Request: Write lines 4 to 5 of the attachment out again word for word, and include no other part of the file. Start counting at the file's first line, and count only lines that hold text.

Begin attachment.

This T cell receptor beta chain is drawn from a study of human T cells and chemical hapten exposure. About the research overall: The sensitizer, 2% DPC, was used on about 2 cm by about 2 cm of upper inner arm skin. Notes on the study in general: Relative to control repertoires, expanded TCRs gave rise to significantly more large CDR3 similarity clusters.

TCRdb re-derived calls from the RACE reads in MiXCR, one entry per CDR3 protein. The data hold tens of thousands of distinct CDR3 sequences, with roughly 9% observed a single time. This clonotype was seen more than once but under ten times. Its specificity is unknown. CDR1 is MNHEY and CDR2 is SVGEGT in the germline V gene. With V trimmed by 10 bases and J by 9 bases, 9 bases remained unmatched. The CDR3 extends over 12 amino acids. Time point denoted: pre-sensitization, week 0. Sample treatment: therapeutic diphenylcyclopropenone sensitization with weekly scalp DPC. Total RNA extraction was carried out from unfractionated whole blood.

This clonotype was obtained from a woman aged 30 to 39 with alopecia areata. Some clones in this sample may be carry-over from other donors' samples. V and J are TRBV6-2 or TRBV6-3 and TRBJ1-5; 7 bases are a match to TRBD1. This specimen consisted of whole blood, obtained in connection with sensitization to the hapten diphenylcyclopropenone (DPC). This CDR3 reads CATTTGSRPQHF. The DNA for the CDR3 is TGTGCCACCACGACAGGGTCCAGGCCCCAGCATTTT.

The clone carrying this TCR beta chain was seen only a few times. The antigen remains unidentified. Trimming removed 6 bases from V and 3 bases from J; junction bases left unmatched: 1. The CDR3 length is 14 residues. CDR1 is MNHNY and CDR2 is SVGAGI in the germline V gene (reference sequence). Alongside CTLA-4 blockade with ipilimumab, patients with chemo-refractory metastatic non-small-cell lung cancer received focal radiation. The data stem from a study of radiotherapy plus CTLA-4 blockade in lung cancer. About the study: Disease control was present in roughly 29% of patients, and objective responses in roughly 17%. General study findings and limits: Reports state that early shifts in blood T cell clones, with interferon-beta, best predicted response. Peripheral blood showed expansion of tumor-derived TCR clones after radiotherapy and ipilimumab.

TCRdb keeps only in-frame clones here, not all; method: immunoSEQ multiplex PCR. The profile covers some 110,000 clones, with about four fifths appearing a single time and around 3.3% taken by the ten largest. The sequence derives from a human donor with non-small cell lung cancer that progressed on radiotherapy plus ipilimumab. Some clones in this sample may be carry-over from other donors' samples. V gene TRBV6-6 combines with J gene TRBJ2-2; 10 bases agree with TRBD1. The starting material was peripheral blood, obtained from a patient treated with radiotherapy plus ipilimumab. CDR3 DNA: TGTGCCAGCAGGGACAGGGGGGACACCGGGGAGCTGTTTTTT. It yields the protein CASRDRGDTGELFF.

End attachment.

The clone carrying this TCR beta chain was seen only a few times. The antigen remains unidentified. Trimming removed 6 bases from V and 3 bases from J; junction bases left unmatched: 1. The CDR3 length is 14 residues. CDR1 is MNHNY and CDR2 is SVGAGI in the germline V gene (reference sequence). Alongside CTLA-4 blockade with ipilimumab, patients with chemo-refractory metastatic non-small-cell lung cancer received focal radiation. The data stem from a study of radiotherapy plus CTLA-4 blockade in lung cancer. About the study: Disease control was present in roughly 29% of patients, and objective responses in roughly 17%. General study findings and limits: Reports state that early shifts in blood T cell clones, with interferon-beta, best predicted response. Peripheral blood showed expansion of tumor-derived TCR clones after radiotherapy and ipilimumab.

TCRdb keeps only in-frame clones here, not all; method: immunoSEQ multiplex PCR. The profile covers some 110,000 clones, with about four fifths appearing a single time and around 3.3% taken by the ten largest. The sequence derives from a human donor with non-small cell lung cancer that progressed on radiotherapy plus ipilimumab. Some clones in this sample may be carry-over from other donors' samples. V gene TRBV6-6 combines with J gene TRBJ2-2; 10 bases agree with TRBD1. The starting material was peripheral blood, obtained from a patient treated with radiotherapy plus ipilimumab. CDR3 DNA: TGTGCCAGCAGGGACAGGGGGGACACCGGGGAGCTGTTTTTT. It yields the protein CASRDRGDTGELFF.